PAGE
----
TITLE: Notes on the Rebooting Computing Summit AUTHOR: Eugene Wallingford DATE: January 17, 2009 3:09 PM DESC: ----- BODY: the Rebooting Computing logo [This is the first of several pieces on my thoughts at the Rebooting Computing summit, held January 12-14 in San Jose, California. Later articles talk about image of CS, thoughts on approach, thoughts on personal stories and, as always, a little of this and that.] This was unusual: a workshop with no laptops out. Some participants broke the rule almost immediately, including some big names, but I decided to follow my leaders. That meant no live note-taking, except on paper, nor any interleaved blogging. I decided to expand this opportunity and take advantage of an Internet-free trip, even back in the hotel! The workshop brought together 225 people or so from all parts of computer science: industry, universities, K-12 education, and government. We had a higher percentage of women than the discipline as a whole, which made sense given our goals, and a large international contingent. Three Turing Award winners joined in: Alan Kay, Vinton Cerf, and Fran Allen, who was an intellectual connection to the compiler course I put on hold for a few days in order to participate myself. There were also a number of other major contributors to computing, people such as Grady Booch, Richard Gabriel, Dan Ingalls, and the most famous of three Eugenes in the room, Gene Spafford. Most came without knowing what in particular we would do for these three days, or how. The draw was the vision: a desire to reinvigorate computing everywhere. a photo of the Computer History Museum's Difference Engine The location was a perfect backdrop, the Computer History Museum. The large printout of a chess program on old green and white computer paper hanging from the rafters near our upper-floor meeting room served as a constant reminder of a day when everything about computers and programming seemed new and exciting, when everything was a challenge to tackle. The working replica of Charles Babbage's Difference Engine on the main floor reminded us that big dreams are good -- and may go unfulfilled in one's lifetime. The Introduction Peter Denning opened with a few remarks on what led him to organize the workshop. He expressed his long-standing dissatisfaction with the idea that computer science == programming. Dijkstra famously proclaimed that he was a programmer, and proud of it, but Denning always knew there was something bigger. What is missing if we think only of programming? Using his personal experience as an example, he claimed that the outliers in the general population who make enter CS have invested many hours in several kinds of activity: math, science, and engineering. Throughout much of the history of computer science, people made magic because they didn't know what they were doing was impossible. This gave rise to the metaphor driving the workshop and his current effort -- to reboot computing, to clean out the cruft. We have non-volatile memory, though, so we can start fresh with wisdom accumulated over the first 60-70 years of the discipline. (Later the next day, Alan Kay pointed out that rebooting leaves same operating system and architecture in place, and that what we need to do is redesign them from the bottom up, too!) A spark ignited inside each of us once that turned us onto computing. What was it? Why did it catch? How? One of the goals of the summit was to find out how we can create the same conditions for others. The Approach The goal of the workshop was to change the world -- to change how people think about computing. The planning process destroyed the stereotypes that the non-CS facilitators held about CS people. The workshop was organized around Appreciative Inquiry (AI, but not the CS one -- or the one from the ag school!), a process I first heard about in a paper by Kent Beck. It uses a an exploration of positive experiences to help understand a situation and choose action. For the summit, this meant developing a shared positive context about computing before moving on to the choosing of specific goals and plans. Our facilitators used an implementation they characterized as Discovery-Dream-Design-Destiny. The idea was to start by examining the past, then envision the future, and finally to return to the present and make plans. Understanding the past helps us put our dreams into context, and building a shared vision of the future helps us to convert knowledge into actions. One of our facilitators, Frank Barrett, is a former prof jazz musician, said an old saying from his past career is "Great performances create great listeners." He believes, though, that the converse is true: "Great listeners create great performances." He encouraged us to listen to one another's stories carefully and look for common understanding that we could convert into action. Frank also said that the goal of the workshop is really to change how people talk, not just think, about computing. Whenever you propose that kind of change, people will see you as a revolutionary -- or as a lunatic. a photo of one of the workshop posters drawn live An unusual complement to this humanistic approach to the workshop was a graphic artist who was recording the workshop live before our eyes, in image and word. Even when the record was mostly catchphrases that could have become part of a slide presentation, the colors and shapes added a nice touch to the experience. The Spark What excited most of us about computing was solving a problem -- having some something that that was important to us, sometimes bigger than we could do easily by hand, and doing it with a computer. Sometimes we enjoyed the making of things that could serve our needs. Sometimes we were enlivened by making something we found beautiful. Still, a lot of people in the room "stumbled" or "drifted" into CS from other places. Those words carry quite different images of peoples' experiences. However subtle the move, they all seemed to have been working on real problems. One of the beauties of computer science is that it is in and about everything. For many, computing is a lens through which to study problems and create solutions. Like mathematics, but more. One particular comment made the first morning stood out in my mind. The gap between what people want to make with a computer and what they can reasonably make has widened considerably in the last thirty years. What they want to make is influenced by what they see and use every day. Back in 1980 I wanted to write a program to compute chess ratings, and a bit of BASIC was all I needed. Kids these days walk around with computational monsters in their pockets, sometimes a couple, and their desires have grown to match. Show them Java or Python, let alone BASIC, and they may well feel deflated before considering just what they could do. Computing creates a new world. It builds new structures on top of old, day by day. Computing is different today than it was thirty years ago -- and so is the world. What excited us may well not excite today's youth. What about what excited us might? (Like any good computer scientist, I have gone meta.) Educators cannot create learning. Students do that. What can educators provide? A sense of quality. What is good? What is worth doing? Why? History A lot of great history was made and known by the people in this room. The rest of us have lived through some of it. Just hearing some of these lessons reignited the old spark inside of me. Consider Alan Turing's seminal 1935 paper on the Halting Problem. Part of the paper is Turing "thumbing his nose" at his skeptical mathematician colleagues, saying "The very question is computation. You can't escape it." One time, Charles Babbage was working with his friend, the astronomer Herschel. They were using a set of astronomy tables to solve a problem, and Babbage became frustrated by errors in the tables. He threw the book at a wall and said, "I wish these calculations had been executed by steam!" Steam. Ada Lovelace referred to Babbage's Difference Engine as a machine that "weaves patterns of ideas". Alan Kay reminded us of the ultimate importance of what Turing taught us: If you don't like the machine you have, you can make the machine you want. AI -- the computing kind, which was the source of many of my own initial sparks -- has had two positive effects on the wider discipline. First, it has always offered a big vision of what computing can be. Second, even when it struggles to reach that vision, it spins off new technologies it creates along the way. At some point in the two days, Alan Kay chastised us. Know your history! Google has puts all seventy-five or so of Douglas Engelbart's papers at your fingertips. Do you even type the keywords into the search box, let alone read them? About Computing A common thread throughout the workshop was, what are the key ideas and features of computing that we should not lose as we move forward? There were some common answers. People want to solve real problems for real people. They want to find ideas in experience and applications. Another was the virtue of persistence, which one person characterized as "embracing failure" -- a twisted but valuable perspective. Yet another was the idea of "no more black boxes", whether hardware or software. Look inside, and figure out what makes it tick. None of these are unique to CS, but they are in some essential to it. Problem solving came up a lot, too. I think that people in most disciplines "solve problems" and so would claim problem solving as an essential feature of the discipline. Is computer science different? I think so. CS is about the process of solving problems. We seek to understand the nature of algorithms and how they manipulate information. Whichever real problem we have just solved, we ask, "How?" and "Why?" We try to generalize and understand the data and the algorithm. Another common feature that many thought essential to computing is that it is interdisciplinary. CS reaches into everything. This has certainly been one of the things that has attracted me to computing all these years. I am interested in many things, and I love to learn about ideas that transcend disciplines -- or that seem to but don't. What is similar and dissimilar between two problems or solutions? Much of AI comes down to knowing what is similar and what is not, and that idea held my close attention for more than a decade. While talking with one of my table mates at the summit, I realized that this was one of the biggest influences my Ph.D. advisor, Jon Sticklen, had on me. He approached AI from all directions, from the perspectives of people solving problems in all disciplines. He created an environment that sought and respected ideas from everywhere, and he encouraged that mindset in all who studied in his lab. Programming While I respect Denning's dissatisfaction with the idea that computer science == programming, I don't think we should lose the idea of programming whatever we do to reinvigorate computing. Whatever else computing is, in the end, it all comes down to a program running somewhere. When it was my turn to describe part of my vision for the future of computing, I said something like this:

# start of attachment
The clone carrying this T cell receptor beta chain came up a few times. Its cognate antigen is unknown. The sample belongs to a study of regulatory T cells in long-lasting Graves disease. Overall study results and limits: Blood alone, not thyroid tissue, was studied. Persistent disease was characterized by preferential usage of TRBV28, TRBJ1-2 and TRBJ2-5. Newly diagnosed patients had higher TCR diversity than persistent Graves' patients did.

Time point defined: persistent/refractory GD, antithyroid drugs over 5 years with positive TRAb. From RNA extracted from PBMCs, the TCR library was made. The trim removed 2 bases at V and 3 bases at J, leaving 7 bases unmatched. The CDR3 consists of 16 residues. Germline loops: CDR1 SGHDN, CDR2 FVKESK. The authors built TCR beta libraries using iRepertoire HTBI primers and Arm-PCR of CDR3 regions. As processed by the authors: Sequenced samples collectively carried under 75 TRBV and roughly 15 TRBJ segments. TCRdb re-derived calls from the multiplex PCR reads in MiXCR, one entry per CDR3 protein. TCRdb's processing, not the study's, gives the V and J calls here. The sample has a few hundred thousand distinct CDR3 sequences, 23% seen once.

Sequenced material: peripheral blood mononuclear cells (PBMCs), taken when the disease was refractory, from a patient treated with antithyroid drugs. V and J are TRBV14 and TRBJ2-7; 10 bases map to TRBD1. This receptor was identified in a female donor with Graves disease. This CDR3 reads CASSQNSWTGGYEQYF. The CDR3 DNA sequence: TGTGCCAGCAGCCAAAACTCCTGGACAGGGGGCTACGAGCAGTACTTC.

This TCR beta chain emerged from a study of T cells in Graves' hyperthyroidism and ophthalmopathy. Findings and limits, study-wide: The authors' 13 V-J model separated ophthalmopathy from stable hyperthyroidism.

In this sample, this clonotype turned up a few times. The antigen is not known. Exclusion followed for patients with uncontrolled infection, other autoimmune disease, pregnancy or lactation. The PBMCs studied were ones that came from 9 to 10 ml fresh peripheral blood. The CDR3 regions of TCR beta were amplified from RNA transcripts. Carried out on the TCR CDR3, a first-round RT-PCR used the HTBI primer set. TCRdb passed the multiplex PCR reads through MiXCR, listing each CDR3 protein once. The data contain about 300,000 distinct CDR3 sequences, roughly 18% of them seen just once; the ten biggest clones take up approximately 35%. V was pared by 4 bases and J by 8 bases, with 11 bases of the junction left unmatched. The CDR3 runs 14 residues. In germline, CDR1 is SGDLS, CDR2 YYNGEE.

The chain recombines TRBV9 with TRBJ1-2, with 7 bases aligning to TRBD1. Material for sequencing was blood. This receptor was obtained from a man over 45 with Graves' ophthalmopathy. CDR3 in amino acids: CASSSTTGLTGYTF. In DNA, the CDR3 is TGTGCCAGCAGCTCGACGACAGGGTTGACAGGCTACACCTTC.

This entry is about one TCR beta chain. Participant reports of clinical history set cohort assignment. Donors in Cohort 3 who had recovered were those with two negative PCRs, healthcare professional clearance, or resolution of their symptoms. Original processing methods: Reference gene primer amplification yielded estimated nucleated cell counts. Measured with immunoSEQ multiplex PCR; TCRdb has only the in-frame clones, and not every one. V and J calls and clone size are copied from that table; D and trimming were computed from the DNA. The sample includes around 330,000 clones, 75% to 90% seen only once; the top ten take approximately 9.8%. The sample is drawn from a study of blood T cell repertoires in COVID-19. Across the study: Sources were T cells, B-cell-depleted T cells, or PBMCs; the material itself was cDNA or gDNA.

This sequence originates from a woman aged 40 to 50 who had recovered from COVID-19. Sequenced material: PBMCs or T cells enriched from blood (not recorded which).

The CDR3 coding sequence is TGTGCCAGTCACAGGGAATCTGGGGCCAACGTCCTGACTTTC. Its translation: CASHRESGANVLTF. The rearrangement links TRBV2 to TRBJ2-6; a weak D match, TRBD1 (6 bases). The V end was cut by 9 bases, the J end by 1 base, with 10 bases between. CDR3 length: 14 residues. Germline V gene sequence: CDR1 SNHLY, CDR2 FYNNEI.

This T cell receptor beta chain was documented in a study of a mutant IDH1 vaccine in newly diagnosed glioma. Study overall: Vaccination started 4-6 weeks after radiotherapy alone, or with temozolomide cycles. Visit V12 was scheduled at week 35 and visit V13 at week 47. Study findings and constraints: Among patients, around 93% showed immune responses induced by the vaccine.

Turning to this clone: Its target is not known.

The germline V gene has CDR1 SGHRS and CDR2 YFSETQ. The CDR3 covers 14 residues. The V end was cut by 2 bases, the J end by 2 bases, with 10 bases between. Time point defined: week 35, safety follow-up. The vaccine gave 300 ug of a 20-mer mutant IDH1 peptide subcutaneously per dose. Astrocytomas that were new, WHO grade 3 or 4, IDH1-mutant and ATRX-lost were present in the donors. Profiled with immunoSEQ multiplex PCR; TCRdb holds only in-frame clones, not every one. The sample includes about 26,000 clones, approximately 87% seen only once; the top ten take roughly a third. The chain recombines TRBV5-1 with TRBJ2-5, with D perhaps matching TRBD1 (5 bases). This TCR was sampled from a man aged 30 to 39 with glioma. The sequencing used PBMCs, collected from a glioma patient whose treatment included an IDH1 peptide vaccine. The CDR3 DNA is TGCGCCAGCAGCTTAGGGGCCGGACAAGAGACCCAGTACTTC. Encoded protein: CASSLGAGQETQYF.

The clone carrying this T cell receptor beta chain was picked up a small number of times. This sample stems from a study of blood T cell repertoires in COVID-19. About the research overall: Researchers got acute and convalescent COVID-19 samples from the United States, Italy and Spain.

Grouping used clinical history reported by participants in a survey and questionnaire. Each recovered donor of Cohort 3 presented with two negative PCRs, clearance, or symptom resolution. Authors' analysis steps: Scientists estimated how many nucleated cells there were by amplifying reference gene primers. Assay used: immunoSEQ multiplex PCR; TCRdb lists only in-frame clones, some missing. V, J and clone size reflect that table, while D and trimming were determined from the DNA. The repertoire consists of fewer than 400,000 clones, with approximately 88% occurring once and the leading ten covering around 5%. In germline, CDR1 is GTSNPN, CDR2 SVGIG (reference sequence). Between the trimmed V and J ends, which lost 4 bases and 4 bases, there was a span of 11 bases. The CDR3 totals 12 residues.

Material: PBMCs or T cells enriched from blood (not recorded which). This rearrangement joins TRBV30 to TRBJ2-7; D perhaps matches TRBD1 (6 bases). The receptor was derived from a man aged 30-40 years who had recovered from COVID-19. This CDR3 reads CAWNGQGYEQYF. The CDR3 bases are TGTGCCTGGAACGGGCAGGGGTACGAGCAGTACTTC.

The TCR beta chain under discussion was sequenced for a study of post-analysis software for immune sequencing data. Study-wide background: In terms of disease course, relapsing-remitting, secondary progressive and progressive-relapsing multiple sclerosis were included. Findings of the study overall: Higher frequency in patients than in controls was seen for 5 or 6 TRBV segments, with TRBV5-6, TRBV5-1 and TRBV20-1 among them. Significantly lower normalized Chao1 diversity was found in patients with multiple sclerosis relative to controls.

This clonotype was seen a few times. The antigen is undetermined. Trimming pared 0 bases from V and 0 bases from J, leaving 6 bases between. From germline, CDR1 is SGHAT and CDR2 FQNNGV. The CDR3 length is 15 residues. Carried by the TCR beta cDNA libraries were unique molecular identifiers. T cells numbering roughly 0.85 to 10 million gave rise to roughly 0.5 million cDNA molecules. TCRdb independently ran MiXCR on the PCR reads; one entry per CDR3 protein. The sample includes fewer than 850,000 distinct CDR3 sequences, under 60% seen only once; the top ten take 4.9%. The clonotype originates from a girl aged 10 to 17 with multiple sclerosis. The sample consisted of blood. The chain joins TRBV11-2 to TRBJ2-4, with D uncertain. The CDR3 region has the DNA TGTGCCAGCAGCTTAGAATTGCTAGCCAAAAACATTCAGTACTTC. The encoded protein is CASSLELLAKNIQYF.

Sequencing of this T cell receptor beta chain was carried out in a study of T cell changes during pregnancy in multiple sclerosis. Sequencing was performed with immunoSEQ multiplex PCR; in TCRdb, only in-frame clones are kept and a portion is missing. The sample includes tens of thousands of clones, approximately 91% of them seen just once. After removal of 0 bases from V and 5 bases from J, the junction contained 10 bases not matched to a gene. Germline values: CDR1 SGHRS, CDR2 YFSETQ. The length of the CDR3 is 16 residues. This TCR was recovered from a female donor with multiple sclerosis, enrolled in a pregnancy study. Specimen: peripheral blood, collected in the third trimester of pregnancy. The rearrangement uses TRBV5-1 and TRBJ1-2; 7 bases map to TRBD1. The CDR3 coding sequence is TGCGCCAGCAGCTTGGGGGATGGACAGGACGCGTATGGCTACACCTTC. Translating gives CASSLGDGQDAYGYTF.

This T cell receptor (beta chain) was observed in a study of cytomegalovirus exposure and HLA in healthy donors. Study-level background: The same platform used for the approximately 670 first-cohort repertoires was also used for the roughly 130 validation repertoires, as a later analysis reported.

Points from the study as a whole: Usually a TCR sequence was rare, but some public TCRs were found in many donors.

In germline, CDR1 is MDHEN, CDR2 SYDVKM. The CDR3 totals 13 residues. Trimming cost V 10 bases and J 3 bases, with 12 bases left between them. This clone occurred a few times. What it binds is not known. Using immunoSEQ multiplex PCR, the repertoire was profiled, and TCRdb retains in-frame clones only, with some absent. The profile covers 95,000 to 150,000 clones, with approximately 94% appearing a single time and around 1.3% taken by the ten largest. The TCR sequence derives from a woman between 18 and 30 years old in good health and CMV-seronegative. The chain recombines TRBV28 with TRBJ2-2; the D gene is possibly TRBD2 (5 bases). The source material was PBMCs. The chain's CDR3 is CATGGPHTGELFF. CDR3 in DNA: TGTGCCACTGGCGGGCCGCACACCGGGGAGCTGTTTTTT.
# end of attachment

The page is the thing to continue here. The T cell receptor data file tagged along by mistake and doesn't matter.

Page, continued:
When they have questions, children will routinely walk to the computer and write a program to find the answers, just as they now use Google, Wikipedia, or IMDB to look up answers.
I expected to have my table mates look at me funny, but my vision went over remarkably well. People embraced the idea -- as long as we put it in the context of "solving a problem". When I ventured further to using a program "to communicate an idea", I met resistance. Something unusual happened, though. As the discussion continued, every once in a while someone would say, "I'm still thinking about communicating an idea with a program...". It didn't quite fit, but they were intrigued. I consider that progress. Closing At the end of the second day, we formed action groups around a dozen or so ideas that had a lot of traction across the whole group. I joined a group interested in using problem-based learning to change how we introduce computing to students. That seemed like a moment when we would really get down to business, but unfortunately I had to miss the last day of the summit. This was the first week of winter semester classes at my university, and I could not afford to miss both sessions of my course. I'm waiting to hear from other members of my group, to see what they discussed on Wednesday and what we are going to do next. As I was traveling back home the next day, I thought about whether the workshop had been worth missing most of the first week of my semester. I'll talk more about the process and our use of time in a later entry. But whatever else, the summit put a lot of different people from different parts of the discipline into one room and got us talking about why computing matters and how we can help to change how the world thinks -- and talks -- about it. That was good. Before I left for California, I told a colleague that this summit held the promise of being something special, and that it also bore the the risk of being the same old thing, with visionaries, practitioners, and career educators chasing their tails in a vain effort to tame this discipline of ours. In the end, I think it was -- as so many things turn out to be -- a little of both. -----